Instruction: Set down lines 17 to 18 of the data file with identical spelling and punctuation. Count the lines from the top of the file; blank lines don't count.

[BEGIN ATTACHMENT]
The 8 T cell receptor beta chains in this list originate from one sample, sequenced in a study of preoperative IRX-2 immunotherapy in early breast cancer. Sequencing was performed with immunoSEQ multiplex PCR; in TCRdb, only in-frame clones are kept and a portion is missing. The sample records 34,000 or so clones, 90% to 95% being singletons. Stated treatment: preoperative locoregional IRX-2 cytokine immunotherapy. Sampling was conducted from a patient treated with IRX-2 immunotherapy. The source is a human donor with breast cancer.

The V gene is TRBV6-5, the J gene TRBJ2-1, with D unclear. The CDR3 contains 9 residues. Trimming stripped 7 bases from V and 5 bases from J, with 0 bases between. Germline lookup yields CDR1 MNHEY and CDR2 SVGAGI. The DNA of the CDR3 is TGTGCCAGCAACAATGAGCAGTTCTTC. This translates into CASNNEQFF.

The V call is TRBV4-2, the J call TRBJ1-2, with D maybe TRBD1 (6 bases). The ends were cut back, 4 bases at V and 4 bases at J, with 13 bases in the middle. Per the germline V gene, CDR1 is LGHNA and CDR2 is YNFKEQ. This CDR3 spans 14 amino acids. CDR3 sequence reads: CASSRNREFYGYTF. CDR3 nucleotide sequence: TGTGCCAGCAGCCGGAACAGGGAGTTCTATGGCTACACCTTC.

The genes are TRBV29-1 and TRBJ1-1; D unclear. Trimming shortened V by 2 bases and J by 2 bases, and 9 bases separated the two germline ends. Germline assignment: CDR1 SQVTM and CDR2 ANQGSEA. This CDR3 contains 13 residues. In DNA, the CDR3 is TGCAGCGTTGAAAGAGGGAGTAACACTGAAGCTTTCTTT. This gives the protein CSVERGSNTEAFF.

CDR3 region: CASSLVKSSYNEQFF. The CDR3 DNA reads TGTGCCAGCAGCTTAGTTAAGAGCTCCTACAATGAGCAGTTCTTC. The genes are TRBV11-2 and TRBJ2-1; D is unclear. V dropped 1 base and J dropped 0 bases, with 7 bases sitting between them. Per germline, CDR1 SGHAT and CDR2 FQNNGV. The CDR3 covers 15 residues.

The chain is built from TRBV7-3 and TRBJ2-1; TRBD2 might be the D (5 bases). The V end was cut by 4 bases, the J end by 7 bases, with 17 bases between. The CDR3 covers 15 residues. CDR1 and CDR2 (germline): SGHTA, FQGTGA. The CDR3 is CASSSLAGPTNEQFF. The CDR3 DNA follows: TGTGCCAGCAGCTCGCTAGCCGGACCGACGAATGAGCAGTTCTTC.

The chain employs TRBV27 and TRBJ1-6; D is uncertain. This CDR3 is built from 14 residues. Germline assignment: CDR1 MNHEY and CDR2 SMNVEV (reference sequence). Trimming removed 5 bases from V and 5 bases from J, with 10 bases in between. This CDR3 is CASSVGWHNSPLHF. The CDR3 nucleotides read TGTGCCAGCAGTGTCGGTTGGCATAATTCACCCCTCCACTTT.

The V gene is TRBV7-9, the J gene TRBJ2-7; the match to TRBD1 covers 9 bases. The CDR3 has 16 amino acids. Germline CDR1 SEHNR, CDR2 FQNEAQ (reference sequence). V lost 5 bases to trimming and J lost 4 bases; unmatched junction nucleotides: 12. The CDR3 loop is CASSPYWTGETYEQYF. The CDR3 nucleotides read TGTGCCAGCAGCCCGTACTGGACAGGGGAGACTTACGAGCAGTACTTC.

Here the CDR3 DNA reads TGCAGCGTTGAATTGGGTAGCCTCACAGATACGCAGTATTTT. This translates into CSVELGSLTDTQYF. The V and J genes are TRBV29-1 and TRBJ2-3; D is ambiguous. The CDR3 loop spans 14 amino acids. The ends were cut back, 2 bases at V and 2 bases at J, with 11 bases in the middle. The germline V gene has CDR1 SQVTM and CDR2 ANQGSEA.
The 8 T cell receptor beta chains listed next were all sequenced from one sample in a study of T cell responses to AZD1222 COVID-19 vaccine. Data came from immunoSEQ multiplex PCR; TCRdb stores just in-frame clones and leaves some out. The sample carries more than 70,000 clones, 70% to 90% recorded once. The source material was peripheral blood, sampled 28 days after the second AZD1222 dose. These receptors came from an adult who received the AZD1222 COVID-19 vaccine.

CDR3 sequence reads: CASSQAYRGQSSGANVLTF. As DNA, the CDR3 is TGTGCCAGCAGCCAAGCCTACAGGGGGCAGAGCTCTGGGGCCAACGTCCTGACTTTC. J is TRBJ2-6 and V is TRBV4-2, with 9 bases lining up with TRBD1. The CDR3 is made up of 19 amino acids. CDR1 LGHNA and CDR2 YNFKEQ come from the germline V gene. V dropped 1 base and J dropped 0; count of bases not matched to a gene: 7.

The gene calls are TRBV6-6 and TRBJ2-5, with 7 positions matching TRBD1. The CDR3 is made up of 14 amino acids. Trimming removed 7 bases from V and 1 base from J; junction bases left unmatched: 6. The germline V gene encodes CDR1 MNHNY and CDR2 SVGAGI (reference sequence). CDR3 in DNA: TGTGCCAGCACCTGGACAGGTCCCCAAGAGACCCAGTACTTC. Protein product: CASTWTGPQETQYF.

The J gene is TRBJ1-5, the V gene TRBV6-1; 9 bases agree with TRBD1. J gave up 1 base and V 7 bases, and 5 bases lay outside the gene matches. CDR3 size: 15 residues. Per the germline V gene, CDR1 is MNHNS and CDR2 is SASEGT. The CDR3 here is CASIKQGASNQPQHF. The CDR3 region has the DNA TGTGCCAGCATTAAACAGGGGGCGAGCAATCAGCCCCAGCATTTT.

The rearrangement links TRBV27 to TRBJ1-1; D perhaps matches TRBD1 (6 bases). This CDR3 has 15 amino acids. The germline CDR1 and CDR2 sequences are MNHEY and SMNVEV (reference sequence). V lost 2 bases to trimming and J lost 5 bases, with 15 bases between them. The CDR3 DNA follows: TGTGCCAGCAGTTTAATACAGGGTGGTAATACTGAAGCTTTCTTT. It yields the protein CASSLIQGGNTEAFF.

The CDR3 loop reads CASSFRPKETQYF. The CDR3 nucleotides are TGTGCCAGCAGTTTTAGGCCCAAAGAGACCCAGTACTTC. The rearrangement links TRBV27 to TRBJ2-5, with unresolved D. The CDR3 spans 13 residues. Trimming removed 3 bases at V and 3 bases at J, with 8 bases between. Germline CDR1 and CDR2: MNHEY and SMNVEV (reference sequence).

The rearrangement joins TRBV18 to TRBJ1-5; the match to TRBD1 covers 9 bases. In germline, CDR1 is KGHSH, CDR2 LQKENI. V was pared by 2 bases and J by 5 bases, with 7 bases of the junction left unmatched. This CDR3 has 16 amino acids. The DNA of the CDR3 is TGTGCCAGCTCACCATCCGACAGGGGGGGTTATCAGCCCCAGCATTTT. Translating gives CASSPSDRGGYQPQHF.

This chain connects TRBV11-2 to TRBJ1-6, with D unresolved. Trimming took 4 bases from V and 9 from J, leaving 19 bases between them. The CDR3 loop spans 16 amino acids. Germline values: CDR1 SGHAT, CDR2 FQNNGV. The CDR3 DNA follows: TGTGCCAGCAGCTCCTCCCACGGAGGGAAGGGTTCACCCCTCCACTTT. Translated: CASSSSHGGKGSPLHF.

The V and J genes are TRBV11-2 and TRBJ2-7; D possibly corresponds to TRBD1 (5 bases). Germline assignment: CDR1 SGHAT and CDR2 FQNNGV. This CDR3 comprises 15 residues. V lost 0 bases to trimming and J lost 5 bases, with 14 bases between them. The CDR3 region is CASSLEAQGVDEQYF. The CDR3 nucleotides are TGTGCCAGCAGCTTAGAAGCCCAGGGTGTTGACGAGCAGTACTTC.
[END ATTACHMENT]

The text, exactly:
This chain connects TRBV11-2 to TRBJ1-6, with D unresolved. Trimming took 4 bases from V and 9 from J, leaving 19 bases between them. The CDR3 loop spans 16 amino acids. Germline values: CDR1 SGHAT, CDR2 FQNNGV. The CDR3 DNA follows: TGTGCCAGCAGCTCCTCCCACGGAGGGAAGGGTTCACCCCTCCACTTT. Translated: CASSSSHGGKGSPLHF.

The V and J genes are TRBV11-2 and TRBJ2-7; D possibly corresponds to TRBD1 (5 bases). Germline assignment: CDR1 SGHAT and CDR2 FQNNGV. This CDR3 comprises 15 residues. V lost 0 bases to trimming and J lost 5 bases, with 14 bases between them. The CDR3 region is CASSLEAQGVDEQYF. The CDR3 nucleotides are TGTGCCAGCAGCTTAGAAGCCCAGGGTGTTGACGAGCAGTACTTC.